Perhaps it was the sound of an era ending. Exit Christian Eriksen to a soundtrack of boos. In one respect, his substitution against Liverpool on Saturday will not mark the end of his Tottenham career; Jose Mourinho has promised to pick him in Tuesday's FA Cup replay against Middlesbrough and to select him at Watford on Saturday, but tellingly he said: “I cannot tell you much more than that.”
But in another way, whether or not Inter Milan accelerate their interest to sign the Dane this month, the supporters’ symbolic vote of dissatisfaction was the prelude to a sad parting of the ways.
Eriksen may linger until the summer but it will be the anticlimactic conclusion. Tottenham’s rise and fall under Mauricio Pochettino can be traced through him, the problems of their financial model being exacerbated by his eventual departure, especially if it is on a free transfer.
Perhaps no one, with the exception of Inter, will win. Certainly not Tottenham, who had hoped for a windfall in excess of £100 million (Dh476m) last summer. Nor Eriksen, whose hopes were pinned on a move to Real Madrid or Barcelona and who discovered Spain’s dominant duo do not have the space for everyone who piques their interest. Nor, arguably, Manchester United, who ought to have signed the Dane to remedy their lack of midfield creativity but whose plight makes them a less attractive proposition.
For Eriksen, it is shaping up to be a wasted season when he ought to be at his peak. He was a shadow of his former self against Liverpool. "If you ask me if this is the best Christian Eriksen, I have to be honest and say no,” said Mourinho. “I'm not an idiot, I've been in football for many years.”
Long enough to witness Eriksen facilitate Spurs’ rise. Signed with the proceeds of Gareth Bale’s 2013 sale to Real Madrid, in effect he became Luka Modric’s belated replacement, the technician who increasingly dropped deep to dictate games.
Liverpool beat Spurs
The dynamics of a Pochettino midfield, whereby Mousa Dembele, Dele Alli and Eriksen could all operate in similar areas but were the runner with the ball, the scorer and the passer respectively, may have been peculiar to the point of being inimitable, but produced Tottenham’s most impressive, cohesive team for decades.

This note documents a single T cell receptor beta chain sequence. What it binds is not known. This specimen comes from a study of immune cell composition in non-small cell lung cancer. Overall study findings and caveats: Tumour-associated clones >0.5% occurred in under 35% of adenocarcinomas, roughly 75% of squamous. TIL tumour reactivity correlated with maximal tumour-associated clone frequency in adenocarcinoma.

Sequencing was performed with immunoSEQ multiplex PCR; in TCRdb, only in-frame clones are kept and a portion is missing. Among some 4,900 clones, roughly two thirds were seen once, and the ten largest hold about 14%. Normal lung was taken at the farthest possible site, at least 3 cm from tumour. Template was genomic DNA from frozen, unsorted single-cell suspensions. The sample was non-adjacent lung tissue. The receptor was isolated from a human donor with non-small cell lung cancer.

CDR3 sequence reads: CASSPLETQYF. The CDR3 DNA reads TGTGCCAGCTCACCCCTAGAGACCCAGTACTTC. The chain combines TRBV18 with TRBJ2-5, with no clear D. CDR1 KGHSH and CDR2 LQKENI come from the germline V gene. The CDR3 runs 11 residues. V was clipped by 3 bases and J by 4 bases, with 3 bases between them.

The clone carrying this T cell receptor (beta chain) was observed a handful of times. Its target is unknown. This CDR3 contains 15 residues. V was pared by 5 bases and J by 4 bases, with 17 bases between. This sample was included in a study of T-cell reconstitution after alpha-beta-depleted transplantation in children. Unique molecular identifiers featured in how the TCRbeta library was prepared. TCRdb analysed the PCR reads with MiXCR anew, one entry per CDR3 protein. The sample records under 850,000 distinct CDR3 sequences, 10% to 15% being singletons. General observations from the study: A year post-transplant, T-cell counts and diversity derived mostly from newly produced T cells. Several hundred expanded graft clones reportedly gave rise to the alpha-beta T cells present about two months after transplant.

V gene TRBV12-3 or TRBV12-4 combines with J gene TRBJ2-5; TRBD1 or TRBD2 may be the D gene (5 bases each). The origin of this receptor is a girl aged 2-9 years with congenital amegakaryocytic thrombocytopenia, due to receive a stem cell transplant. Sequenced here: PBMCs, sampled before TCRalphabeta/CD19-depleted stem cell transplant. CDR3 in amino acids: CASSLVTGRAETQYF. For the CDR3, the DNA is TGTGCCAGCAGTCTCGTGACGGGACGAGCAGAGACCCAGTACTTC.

Eriksen altered the perception the Bale millions were squandered. He provided the cleverness to a team defined by its physicality. He combined elegance with productivity: his first six seasons in the Premier League brought 49 goals and 60 assists.
This campaign has brought just two of each. Pochettino recruited his preferred successor to Eriksen, in Giovani Lo Celso, without the Dane actually going. Mourinho arrived and has targeted another midfielder, Benfica’s Gedson Fernandes.
If Pochettino could accommodate two of Alli, Eriksen and Lo Celso, Mourinho’s rather more prosaic football only left room for one. He alighted on Alli, as a project player. Eriksen’s evident wanderlust made his exclusion easier.
His presence against Liverpool, alongside Harry Winks in an underpowered, unMourinho-ish midfield, was the consequence of injuries. Miscast because of the missing, a misfit for the style of football, in a mundane side, Eriksen underperformed. “It's normal that a player in this situation doesn't perform at the highest level,” Mourinho added, but Eriksen bore the brunt of fans’ anger.
The sense of rejection contributes. Toby Alderweireld has signed a new contract. Jan Vertonghen might. Eriksen won’t. But, given his quality, he has been underpaid for years. Tottenham prospered with an Everton-esque wage bill and will now pay the price for it as they lose Eriksen for either a cut-price fee or nothing. He will be a financial and a footballing loss.